Researchers have devised a method of turning methane from shale gas into hydrocarbon fuels using a new single-atom alloy catalyst.
The team, which hails from both the University College London (UCL) and Tufts University, has discovered that using a platinum and copper alloy catalyst makes it possible to break down the carbon-hydrogen bonds in methane without causing the carbon buildup known as coking.
Current processes for converting methane into fuels require temperatures of about 900 degrees Celsius. The new method, however, requires temperatures of only about 400 degrees Celsius, representing a major energy savings.
How the catalyst was developed
The new technique was developed using a combination of computer modeling and lab experimentation. The UCL team used supercomputers to model reactions, while chemists and chemical engineers at Tufts ran surface science and micro-reactor experiments. The results showed that their single-atom alloy was stable and only required a very small amount of platinum to function.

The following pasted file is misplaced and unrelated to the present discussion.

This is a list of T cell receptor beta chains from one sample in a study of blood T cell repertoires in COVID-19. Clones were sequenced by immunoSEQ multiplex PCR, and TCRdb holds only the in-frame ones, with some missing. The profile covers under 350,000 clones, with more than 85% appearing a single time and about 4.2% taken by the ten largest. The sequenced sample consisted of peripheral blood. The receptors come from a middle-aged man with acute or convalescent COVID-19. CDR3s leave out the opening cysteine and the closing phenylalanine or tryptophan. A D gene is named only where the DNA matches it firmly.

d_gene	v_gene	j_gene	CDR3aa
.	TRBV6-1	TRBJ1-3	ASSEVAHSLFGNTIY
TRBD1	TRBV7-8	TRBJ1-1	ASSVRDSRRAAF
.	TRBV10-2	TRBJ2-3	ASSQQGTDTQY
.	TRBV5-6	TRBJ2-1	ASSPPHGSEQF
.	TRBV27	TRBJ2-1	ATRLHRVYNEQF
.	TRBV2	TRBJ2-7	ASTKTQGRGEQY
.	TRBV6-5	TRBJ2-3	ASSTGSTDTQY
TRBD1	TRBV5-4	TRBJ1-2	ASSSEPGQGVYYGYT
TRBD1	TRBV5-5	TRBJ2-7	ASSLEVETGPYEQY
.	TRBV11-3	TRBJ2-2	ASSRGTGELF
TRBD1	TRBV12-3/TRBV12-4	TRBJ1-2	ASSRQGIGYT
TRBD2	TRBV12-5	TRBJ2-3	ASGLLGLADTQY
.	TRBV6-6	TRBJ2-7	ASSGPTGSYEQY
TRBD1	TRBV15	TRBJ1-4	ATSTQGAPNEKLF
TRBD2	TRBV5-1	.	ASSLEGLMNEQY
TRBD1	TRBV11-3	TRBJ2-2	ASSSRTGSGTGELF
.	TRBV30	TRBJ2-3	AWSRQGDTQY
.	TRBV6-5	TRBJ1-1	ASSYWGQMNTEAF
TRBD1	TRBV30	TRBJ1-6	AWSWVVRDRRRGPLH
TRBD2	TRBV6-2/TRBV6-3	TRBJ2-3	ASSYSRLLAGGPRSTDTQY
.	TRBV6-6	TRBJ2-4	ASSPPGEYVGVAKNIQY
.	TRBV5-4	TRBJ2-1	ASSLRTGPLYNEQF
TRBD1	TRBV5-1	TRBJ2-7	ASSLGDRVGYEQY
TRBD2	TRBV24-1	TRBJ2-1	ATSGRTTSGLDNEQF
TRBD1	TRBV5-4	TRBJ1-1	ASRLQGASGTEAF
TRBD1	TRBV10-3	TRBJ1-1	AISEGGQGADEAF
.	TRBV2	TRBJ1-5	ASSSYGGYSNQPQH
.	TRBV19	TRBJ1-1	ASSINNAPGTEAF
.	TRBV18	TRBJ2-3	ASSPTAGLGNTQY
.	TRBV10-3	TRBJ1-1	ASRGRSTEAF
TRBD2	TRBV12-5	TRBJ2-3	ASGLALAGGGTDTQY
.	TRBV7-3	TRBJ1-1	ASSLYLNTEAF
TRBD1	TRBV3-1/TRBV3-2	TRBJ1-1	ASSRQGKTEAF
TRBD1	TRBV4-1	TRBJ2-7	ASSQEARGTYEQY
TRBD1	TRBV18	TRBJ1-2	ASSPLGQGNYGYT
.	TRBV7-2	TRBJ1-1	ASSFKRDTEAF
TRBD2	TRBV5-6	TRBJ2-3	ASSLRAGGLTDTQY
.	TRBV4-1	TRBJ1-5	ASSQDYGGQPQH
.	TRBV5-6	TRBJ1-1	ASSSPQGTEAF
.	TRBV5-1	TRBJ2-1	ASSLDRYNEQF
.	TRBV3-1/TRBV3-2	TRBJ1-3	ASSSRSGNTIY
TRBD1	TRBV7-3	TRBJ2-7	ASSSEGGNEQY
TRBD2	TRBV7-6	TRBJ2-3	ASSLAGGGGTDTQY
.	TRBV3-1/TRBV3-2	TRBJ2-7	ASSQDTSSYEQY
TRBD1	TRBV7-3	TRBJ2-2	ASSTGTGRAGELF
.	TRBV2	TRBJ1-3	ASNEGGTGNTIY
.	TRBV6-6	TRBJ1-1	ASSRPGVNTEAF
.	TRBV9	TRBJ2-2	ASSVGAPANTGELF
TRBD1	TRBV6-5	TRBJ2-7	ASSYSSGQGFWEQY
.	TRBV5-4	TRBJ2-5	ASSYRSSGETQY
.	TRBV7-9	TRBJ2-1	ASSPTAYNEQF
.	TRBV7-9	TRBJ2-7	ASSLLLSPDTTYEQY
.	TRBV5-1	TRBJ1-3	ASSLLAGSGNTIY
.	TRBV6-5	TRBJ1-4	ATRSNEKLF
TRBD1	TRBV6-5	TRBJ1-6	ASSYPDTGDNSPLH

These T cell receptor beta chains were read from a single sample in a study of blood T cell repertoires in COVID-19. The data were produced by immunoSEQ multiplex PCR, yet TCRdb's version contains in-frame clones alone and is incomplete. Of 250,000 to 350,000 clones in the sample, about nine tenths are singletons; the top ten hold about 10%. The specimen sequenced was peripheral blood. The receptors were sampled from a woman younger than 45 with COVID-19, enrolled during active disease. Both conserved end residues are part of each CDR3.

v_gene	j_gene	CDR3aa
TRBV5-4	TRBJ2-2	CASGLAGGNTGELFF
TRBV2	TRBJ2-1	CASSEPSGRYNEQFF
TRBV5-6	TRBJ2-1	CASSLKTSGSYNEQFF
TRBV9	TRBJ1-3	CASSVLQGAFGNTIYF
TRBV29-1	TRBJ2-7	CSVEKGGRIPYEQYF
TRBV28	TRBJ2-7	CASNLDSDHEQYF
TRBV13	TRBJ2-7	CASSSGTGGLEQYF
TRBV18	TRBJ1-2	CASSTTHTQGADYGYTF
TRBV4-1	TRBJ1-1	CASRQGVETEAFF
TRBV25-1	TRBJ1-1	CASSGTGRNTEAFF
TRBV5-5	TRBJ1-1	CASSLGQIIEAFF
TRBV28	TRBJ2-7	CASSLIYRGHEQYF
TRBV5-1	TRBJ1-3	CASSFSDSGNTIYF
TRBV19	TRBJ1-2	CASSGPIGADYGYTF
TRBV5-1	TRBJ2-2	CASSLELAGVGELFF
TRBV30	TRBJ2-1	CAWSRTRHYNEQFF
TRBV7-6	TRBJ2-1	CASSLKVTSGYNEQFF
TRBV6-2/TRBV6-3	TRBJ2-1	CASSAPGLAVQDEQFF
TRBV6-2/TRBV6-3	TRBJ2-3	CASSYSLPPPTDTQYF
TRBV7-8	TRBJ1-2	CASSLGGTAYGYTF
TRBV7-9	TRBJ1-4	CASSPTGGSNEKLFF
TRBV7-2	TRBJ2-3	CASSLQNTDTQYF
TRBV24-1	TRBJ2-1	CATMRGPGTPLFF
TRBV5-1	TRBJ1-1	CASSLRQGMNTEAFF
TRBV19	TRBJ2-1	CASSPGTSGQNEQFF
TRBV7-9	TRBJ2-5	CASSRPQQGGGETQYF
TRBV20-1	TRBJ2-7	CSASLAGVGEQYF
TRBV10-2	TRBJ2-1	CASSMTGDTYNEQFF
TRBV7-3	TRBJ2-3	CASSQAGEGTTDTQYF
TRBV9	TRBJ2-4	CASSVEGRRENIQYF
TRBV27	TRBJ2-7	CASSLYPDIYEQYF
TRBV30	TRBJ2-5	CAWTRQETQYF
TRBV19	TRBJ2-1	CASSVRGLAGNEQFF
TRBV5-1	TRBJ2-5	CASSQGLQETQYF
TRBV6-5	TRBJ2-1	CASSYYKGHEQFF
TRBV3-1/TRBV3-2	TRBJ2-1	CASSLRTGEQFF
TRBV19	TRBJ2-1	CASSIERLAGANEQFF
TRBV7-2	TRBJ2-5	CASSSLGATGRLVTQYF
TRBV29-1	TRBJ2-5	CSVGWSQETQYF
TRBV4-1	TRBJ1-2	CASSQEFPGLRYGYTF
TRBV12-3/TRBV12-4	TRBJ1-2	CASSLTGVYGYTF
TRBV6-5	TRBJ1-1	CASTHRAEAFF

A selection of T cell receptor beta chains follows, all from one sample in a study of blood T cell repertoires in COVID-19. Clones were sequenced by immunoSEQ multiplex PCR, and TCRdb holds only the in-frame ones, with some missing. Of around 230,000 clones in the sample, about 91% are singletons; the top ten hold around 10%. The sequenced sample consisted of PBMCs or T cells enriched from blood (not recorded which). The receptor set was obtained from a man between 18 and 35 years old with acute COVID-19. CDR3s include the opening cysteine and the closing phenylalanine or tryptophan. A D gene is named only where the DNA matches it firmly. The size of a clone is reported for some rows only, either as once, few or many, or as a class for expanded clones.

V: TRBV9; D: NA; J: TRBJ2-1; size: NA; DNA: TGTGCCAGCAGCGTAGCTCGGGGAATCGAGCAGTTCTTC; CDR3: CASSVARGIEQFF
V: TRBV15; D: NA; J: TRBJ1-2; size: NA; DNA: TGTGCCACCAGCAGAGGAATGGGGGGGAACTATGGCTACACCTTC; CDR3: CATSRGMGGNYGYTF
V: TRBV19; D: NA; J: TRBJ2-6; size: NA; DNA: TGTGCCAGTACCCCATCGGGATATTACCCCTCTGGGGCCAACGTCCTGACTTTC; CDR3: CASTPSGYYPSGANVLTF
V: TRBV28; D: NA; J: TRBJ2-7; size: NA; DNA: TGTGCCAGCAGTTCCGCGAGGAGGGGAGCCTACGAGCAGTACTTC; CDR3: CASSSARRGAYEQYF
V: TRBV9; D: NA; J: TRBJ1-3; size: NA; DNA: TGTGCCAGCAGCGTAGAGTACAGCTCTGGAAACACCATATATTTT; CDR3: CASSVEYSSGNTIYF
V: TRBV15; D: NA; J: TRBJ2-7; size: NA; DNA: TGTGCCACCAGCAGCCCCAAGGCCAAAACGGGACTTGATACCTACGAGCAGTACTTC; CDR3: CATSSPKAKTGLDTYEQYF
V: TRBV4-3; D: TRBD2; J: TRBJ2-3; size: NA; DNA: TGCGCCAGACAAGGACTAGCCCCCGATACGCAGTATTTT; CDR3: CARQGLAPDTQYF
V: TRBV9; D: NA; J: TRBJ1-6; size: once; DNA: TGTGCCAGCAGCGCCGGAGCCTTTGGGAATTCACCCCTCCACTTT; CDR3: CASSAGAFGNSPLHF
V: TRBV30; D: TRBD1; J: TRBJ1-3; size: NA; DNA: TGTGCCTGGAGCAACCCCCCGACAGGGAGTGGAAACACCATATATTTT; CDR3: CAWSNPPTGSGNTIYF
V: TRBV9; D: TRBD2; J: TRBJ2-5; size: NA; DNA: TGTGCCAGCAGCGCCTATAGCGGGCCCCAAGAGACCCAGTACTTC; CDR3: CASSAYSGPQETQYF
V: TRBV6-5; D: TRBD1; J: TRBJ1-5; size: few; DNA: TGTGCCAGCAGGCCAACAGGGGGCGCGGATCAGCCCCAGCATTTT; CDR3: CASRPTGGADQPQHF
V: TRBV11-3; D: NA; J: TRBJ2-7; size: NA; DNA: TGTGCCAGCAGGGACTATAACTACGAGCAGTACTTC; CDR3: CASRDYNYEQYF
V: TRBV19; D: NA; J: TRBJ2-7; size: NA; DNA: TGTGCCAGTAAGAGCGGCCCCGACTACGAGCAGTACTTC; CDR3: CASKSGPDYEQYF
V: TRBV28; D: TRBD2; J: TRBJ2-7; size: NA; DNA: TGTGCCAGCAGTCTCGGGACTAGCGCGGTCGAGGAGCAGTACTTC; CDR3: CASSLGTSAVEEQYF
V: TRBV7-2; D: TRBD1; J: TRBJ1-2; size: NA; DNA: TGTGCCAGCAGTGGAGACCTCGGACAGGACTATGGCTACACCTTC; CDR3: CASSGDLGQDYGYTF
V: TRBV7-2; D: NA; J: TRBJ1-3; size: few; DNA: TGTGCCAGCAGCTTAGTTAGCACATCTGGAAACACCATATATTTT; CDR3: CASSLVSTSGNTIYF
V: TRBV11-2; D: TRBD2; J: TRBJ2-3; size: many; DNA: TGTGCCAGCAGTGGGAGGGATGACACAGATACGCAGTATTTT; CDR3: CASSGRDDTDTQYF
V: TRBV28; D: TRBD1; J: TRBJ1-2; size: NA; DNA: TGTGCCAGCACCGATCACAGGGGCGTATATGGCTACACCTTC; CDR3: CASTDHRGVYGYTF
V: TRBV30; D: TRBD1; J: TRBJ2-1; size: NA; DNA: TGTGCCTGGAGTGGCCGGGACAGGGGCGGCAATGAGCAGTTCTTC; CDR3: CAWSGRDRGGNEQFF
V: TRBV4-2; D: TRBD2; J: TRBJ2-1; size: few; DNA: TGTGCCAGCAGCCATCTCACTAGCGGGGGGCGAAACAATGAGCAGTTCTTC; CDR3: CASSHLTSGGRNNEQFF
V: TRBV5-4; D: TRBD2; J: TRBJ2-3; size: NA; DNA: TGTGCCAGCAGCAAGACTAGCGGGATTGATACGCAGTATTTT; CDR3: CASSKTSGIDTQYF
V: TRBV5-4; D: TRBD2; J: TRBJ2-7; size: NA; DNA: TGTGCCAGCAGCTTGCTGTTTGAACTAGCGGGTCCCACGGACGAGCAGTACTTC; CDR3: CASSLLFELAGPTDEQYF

The team hopes to further develop catalysts that exhibit resistance to coking so that they can be used for methane processing as well as in other chemical processes.
To learn more about this work, see the team's published findings in Nature Chemistry.